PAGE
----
Dina Temple-Raston

Dina Temple-Raston is a correspondent on NPR's Investigations team focusing on breaking news stories and national security, technology and social justice.

Previously, Temple-Raston worked in NPR's programming department to create and host I'll Be Seeing You, a four-part series of radio specials for the network that focused on the technologies that watch us. Before that, she served as NPR's counter-terrorism correspondent for more than a decade, reporting from all over the world to cover deadly terror attacks, the evolution of ISIS and radicalization. While on leave from NPR in 2018, she independently executive produced and hosted a non-NPR podcast called What Were You Thinking, which looked at what the latest neuroscience can reveal about the adolescent decision-making process.

In 2014, she completed a Nieman Fellowship at Harvard University where, as the first Murrey Marder Nieman Fellow in Watchdog Journalism, she studied the intersection of Big Data and intelligence.

Prior to joining NPR in 2007, Temple-Raston was a longtime foreign correspondent for Bloomberg News in China and served as Bloomberg's White House correspondent during the Clinton Administration. She has written four books, including The Jihad Next Door: Rough Justice in the Age of Terror, about the Lackawanna Six terrorism case, and A Death in Texas: A Story About Race, Murder and a Small Town's Struggle for Redemption, about the racially-motivated murder of James Byrd, Jr. in Jasper, Texas, which won the Barnes and Noble Discover Great New Writers prize. She is a regular reviewer of national security books for the Washington Post Book World, and also contributes to The New Yorker, The Atlantic, New York Magazine, Radiolab, the TLS and the Columbia Journalism Review, among others.

She is a graduate of Northwestern University and Columbia University's Graduate School of Journalism, and she has an Honorary Doctorate of Humane Letters from Manhattanville College.

Temple-Raston was born in Belgium and her first language is French. She also speaks Mandarin and a smattering of Arabic.

The Trump administration has renewed a controversial contract with a Pittsburgh company to collect key COVID-19 data from hospitals.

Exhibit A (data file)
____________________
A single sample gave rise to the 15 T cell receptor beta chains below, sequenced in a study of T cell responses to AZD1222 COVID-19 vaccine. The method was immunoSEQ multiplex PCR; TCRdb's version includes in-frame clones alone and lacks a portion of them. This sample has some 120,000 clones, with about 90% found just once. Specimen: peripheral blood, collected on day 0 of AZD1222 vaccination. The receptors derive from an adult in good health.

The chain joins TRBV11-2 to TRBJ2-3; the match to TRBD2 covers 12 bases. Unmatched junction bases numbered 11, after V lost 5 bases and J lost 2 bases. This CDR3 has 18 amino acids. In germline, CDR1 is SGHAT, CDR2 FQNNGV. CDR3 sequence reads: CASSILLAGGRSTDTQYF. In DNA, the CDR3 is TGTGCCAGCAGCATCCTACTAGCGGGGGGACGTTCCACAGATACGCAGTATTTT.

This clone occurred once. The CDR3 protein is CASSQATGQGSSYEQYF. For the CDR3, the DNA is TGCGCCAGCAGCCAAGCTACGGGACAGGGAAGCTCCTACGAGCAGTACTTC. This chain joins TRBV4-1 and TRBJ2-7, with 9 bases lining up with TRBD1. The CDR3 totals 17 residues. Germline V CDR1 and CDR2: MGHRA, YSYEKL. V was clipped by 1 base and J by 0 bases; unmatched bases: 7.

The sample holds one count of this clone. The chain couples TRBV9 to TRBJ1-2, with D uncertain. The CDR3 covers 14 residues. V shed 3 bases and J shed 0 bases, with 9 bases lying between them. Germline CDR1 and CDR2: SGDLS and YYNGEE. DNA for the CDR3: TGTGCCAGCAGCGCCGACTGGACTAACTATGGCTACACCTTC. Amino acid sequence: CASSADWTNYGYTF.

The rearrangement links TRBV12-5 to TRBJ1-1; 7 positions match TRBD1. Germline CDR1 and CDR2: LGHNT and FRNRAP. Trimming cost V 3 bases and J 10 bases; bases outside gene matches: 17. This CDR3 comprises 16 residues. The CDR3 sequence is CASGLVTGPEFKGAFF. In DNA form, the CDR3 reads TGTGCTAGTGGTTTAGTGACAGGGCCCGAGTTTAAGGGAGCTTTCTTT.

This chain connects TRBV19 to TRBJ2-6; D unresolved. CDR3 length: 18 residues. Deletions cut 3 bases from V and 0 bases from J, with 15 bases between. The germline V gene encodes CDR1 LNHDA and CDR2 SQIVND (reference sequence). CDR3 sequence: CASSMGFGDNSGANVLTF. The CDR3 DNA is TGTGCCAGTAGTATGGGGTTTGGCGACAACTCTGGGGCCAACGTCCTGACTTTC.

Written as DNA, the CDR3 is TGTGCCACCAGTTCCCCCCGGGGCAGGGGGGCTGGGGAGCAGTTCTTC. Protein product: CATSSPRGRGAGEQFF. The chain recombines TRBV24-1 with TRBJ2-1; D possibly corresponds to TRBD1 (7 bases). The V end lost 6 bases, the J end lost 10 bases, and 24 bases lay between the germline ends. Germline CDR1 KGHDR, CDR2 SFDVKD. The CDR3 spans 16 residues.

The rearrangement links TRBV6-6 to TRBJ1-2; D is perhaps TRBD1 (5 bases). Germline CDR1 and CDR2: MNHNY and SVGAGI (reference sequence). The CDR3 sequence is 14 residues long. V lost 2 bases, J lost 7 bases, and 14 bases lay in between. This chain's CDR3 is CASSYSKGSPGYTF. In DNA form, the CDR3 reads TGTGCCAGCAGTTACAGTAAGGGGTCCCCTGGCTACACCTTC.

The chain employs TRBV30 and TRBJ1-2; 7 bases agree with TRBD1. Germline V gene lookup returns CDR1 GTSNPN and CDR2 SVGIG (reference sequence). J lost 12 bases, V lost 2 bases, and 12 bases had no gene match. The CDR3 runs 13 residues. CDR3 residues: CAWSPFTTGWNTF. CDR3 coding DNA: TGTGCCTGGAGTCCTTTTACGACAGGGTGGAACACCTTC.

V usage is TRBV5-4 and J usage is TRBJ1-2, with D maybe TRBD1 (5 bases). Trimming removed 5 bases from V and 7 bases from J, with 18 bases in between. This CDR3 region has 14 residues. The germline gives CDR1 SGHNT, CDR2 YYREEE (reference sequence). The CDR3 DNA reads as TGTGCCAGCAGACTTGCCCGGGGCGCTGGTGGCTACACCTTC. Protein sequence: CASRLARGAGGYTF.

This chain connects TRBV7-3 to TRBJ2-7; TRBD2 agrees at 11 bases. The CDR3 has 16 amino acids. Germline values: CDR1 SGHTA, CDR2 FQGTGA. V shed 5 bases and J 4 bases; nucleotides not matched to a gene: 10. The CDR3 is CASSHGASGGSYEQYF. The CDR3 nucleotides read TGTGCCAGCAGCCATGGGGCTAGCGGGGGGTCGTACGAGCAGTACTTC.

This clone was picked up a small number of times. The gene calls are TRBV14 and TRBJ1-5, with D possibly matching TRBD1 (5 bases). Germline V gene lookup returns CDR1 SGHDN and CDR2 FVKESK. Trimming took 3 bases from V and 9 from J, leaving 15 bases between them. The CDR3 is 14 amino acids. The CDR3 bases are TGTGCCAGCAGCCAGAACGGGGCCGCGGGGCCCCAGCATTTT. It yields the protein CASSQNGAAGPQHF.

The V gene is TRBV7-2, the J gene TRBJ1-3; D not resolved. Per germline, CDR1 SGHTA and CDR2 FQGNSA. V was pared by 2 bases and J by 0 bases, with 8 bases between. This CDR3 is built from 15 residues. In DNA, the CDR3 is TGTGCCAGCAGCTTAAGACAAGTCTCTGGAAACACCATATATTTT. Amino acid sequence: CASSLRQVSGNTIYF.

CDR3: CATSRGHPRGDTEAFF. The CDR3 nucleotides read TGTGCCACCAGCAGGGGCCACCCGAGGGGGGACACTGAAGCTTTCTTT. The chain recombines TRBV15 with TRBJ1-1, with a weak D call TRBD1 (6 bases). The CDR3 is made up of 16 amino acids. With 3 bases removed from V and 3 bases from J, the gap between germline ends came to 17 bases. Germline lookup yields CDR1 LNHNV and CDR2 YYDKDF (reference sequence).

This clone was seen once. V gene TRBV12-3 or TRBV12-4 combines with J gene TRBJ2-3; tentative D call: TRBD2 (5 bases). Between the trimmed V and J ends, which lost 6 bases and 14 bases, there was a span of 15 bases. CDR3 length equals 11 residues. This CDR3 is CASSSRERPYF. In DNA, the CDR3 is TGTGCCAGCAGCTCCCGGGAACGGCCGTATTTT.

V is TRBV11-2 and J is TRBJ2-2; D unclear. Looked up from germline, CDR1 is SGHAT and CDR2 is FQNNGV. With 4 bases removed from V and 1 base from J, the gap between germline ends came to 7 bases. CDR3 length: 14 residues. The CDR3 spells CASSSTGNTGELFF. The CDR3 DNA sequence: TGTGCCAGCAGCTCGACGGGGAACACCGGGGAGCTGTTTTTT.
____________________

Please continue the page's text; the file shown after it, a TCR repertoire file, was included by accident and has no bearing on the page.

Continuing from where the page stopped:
The Department of Health and Human Services decided to award a second $10.2 million, six-month contract to TeleTracking Technologies even though the company and the process by which the contract was awarded are under investigation by the HHS Inspector General and Congressional committees, an NPR Investigation has learned.

Despite people's fears, sophisticated, deceptive videos known as "deepfakes" haven't arrived this political season. But it's not because they aren't a threat, sources tell NPR. It's because simple deceptions like selective editing or outright lies have worked just fine.

"You can think of the deepfake as the bazooka and the video splicing as a slingshot. And it turns out the slingshot works," said Hany Farid, a professor at the University of California, Berkeley specializing in visual misinformation.

The Government Accountability Office is investigating the Pentagon's interest in deploying a "heat ray" to control crowds around the White House, part of a broader review of the tactics and use of nonlethal weapons that have been leveled against social justice protesters this summer, NPR has learned.

Federal police officers who cleared a crowded park near the White House with smoke and tear gas in June violated court-ordered regulations that spell out how demonstrators are to be warned before aggressive tactics are used against them, attorneys who helped write the agreed-upon rules say.

Louis DeJoy, depending on whom you talk to, is either a Republican political operative beholden to President Trump, or a savvy businessman who's the right person to fix what's broken at the U.S. Postal Service. When senators question him this week, they will want to know which narrative is closer to the truth — and whether he is suited to head the service at this time.

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